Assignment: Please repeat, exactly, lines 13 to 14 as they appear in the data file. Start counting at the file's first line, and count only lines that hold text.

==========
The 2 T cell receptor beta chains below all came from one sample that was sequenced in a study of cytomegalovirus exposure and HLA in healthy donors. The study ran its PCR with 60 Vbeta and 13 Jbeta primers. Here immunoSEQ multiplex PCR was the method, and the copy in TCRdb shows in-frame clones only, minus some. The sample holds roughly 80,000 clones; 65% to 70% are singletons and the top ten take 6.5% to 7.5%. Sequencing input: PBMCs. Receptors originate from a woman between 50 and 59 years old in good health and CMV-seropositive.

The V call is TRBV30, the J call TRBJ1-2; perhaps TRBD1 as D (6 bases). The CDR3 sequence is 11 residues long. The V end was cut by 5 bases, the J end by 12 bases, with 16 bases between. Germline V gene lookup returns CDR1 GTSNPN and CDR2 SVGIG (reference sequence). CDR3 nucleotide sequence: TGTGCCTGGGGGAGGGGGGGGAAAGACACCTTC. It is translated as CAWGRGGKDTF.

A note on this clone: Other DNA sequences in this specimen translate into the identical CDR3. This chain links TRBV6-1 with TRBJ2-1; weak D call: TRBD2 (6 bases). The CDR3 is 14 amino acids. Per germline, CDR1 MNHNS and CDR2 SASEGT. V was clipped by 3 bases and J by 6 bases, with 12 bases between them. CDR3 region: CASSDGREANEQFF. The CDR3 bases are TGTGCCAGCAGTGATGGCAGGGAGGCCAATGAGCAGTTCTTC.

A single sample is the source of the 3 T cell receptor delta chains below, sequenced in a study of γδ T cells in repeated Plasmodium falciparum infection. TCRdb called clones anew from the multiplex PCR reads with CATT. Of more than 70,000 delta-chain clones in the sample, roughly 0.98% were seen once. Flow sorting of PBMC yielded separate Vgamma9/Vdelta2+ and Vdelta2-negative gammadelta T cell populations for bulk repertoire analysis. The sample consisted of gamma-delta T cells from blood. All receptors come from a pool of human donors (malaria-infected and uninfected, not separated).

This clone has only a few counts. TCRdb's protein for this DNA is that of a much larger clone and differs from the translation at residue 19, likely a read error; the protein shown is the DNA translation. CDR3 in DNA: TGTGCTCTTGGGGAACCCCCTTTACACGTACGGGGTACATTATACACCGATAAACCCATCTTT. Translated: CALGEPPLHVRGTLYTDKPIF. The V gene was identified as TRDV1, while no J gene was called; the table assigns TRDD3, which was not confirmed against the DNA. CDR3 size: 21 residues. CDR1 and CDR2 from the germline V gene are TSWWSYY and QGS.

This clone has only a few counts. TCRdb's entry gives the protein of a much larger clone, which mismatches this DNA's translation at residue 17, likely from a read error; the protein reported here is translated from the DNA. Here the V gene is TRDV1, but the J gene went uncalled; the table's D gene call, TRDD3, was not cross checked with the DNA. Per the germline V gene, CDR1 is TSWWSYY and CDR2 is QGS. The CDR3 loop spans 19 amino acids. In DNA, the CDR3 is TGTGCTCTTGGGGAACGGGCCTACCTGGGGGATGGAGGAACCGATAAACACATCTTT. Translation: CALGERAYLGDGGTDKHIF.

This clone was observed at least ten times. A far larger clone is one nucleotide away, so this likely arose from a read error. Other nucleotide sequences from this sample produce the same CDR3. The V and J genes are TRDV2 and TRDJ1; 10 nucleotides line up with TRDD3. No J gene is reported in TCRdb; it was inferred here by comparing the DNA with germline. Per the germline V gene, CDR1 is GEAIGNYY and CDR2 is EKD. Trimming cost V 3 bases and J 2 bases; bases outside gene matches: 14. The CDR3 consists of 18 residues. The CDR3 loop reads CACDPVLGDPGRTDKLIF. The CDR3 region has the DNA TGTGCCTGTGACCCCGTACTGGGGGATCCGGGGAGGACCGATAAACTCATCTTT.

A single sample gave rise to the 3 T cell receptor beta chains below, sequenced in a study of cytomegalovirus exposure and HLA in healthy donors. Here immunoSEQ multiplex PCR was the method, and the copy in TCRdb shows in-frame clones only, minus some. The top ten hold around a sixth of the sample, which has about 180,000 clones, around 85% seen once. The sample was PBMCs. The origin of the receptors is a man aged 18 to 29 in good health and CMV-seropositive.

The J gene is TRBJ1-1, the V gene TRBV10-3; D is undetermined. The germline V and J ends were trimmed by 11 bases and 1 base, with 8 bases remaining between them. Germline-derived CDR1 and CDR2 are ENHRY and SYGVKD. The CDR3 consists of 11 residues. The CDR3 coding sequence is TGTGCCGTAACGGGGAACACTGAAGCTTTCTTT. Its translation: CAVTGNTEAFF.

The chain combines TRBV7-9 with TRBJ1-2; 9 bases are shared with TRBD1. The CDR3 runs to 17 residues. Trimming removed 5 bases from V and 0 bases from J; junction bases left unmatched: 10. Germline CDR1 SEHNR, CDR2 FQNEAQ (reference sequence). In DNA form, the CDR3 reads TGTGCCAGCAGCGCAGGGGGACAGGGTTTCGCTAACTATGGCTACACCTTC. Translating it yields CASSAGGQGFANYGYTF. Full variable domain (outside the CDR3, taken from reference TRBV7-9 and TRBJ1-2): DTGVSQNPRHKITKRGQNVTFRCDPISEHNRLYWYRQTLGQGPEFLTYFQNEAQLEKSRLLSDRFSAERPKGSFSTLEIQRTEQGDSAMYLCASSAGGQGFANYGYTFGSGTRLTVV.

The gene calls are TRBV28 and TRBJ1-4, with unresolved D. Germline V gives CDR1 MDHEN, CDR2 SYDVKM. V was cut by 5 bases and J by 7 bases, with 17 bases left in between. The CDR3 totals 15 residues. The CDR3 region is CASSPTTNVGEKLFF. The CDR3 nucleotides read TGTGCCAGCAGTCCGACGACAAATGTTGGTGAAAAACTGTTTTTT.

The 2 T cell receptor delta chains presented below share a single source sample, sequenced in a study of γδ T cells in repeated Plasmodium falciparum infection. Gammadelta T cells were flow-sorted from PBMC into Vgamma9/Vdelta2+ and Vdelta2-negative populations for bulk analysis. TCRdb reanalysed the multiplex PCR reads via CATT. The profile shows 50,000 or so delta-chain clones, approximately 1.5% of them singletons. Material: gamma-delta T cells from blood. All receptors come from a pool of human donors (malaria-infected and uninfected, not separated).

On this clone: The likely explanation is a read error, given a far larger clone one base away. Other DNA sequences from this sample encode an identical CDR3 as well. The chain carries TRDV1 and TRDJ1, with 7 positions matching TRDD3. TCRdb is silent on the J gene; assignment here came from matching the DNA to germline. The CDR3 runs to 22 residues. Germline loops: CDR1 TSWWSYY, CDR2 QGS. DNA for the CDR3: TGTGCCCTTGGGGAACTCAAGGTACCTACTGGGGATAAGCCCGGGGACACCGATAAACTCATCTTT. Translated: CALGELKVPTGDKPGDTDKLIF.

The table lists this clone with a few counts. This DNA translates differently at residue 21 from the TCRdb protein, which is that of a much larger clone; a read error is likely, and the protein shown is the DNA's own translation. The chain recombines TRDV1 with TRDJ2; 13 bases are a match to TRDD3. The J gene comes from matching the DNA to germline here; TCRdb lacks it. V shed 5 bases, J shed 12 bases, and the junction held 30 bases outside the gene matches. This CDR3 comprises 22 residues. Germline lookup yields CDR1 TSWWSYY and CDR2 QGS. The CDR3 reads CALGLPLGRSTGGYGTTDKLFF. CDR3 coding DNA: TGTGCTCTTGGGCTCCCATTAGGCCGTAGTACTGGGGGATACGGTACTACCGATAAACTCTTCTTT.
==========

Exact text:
On this clone: The likely explanation is a read error, given a far larger clone one base away. Other DNA sequences from this sample encode an identical CDR3 as well. The chain carries TRDV1 and TRDJ1, with 7 positions matching TRDD3. TCRdb is silent on the J gene; assignment here came from matching the DNA to germline. The CDR3 runs to 22 residues. Germline loops: CDR1 TSWWSYY, CDR2 QGS. DNA for the CDR3: TGTGCCCTTGGGGAACTCAAGGTACCTACTGGGGATAAGCCCGGGGACACCGATAAACTCATCTTT. Translated: CALGELKVPTGDKPGDTDKLIF.

The table lists this clone with a few counts. This DNA translates differently at residue 21 from the TCRdb protein, which is that of a much larger clone; a read error is likely, and the protein shown is the DNA's own translation. The chain recombines TRDV1 with TRDJ2; 13 bases are a match to TRDD3. The J gene comes from matching the DNA to germline here; TCRdb lacks it. V shed 5 bases, J shed 12 bases, and the junction held 30 bases outside the gene matches. This CDR3 comprises 22 residues. Germline lookup yields CDR1 TSWWSYY and CDR2 QGS. The CDR3 reads CALGLPLGRSTGGYGTTDKLFF. CDR3 coding DNA: TGTGCTCTTGGGCTCCCATTAGGCCGTAGTACTGGGGGATACGGTACTACCGATAAACTCTTCTTT.